Critical Care Air Transport Nurse Deployability Index
Name: Theresa Dremsa
Rank: Lt Col, USAF
Organization: Ohio State University
Performance Site: The Ohio State University, Columbus, OH; Wilford Hall Medical Center, Lackland Air Force Base, Texas
Year Published: 2005
Abstract Status: Initial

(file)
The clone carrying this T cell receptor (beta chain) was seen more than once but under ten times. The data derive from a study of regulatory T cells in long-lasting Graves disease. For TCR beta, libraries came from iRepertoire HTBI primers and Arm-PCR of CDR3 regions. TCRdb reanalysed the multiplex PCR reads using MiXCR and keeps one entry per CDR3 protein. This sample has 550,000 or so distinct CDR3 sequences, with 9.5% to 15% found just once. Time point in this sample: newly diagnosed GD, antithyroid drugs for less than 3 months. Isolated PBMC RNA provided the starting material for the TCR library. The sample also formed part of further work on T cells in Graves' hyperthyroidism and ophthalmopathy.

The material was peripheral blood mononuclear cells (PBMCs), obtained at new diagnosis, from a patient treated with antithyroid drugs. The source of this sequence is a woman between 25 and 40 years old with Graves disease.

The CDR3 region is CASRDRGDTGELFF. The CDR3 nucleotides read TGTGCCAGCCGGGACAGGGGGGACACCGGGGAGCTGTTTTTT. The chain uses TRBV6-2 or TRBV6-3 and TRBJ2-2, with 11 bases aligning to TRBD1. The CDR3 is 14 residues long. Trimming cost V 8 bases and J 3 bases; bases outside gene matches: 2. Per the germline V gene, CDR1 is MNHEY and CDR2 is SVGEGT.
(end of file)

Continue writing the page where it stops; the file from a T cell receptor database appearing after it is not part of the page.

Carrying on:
tThe Air Force Aeromedical Evacuation System has attended to "over 3,200 missions and supported more than 40,000 patient transports without a single in-flight combat-related death" since the initiation of Operation Iraqi Freedom" (Brannon, 2004). The Critical Care Air Transport Teams (CCATT) care for the most critically injured soldiers on aeromedical evacuation missions. Critical Care nurses are key members on CCATT missions and have been tasked to attend to over 600 critically injured soldiers since the initiation of Operation Enduring Freedom in Iraq. Transporting the injured out of the combat environment and risk of exposure to ongoing combat is a unique clinical nursing experience. The CCATT Nurses' Deployed Experience study (Dremsa, et al., 2003) used Benner's (1994a) method for analysis of qualitative data to obtain experiential knowledge of CCATT nurses in the care of critically ill or injured patients in a high-risk deployed setting. The purpose of this proposed study is to develop an instrument to measure "deployment preparedness" of CCATT nurses. This non-randomized cross-sectional multi-site study will use an instrument development methodology to meet the following specific aims: 1) Develop the Critical Care Air Transport Team Nurse Deployability Index (CCATTN-DI) to operationalize dimensions of the concept of deployment preparedness of CCATT nurses; 2) Evaluate the reliability and validity of the CCATTN-DI when administered to the population of CCATT nurses. Potential items will be derived from the interviews and focus groups of the previous study of 24 CCATT nurses' deployment experiences, and from relevant literature. The newly developed items will be evaluated by the same 24 CCATT nurses by a Delphi technique, which is a multistage, iterative process used to obtain group consensus on proposed items. After pilot testing and further revision of the new instrument, it will be administered to all CCATT nurses (approximately 250), along with other relevant measures. It is hypothesized that individuals with higher scores of readiness to deploy on the two new instruments will also have higher scores on other measures of deployment readiness for nurses. The new instrument, specific for the unique role of CCATT nurses, would be useful for screening of CCATT nurses prior to deployment to determine training needs, to evaluate the effectiveness of CCATT training via pre- and post-test measurements, and as a potential predictor of the success of CCATT missions.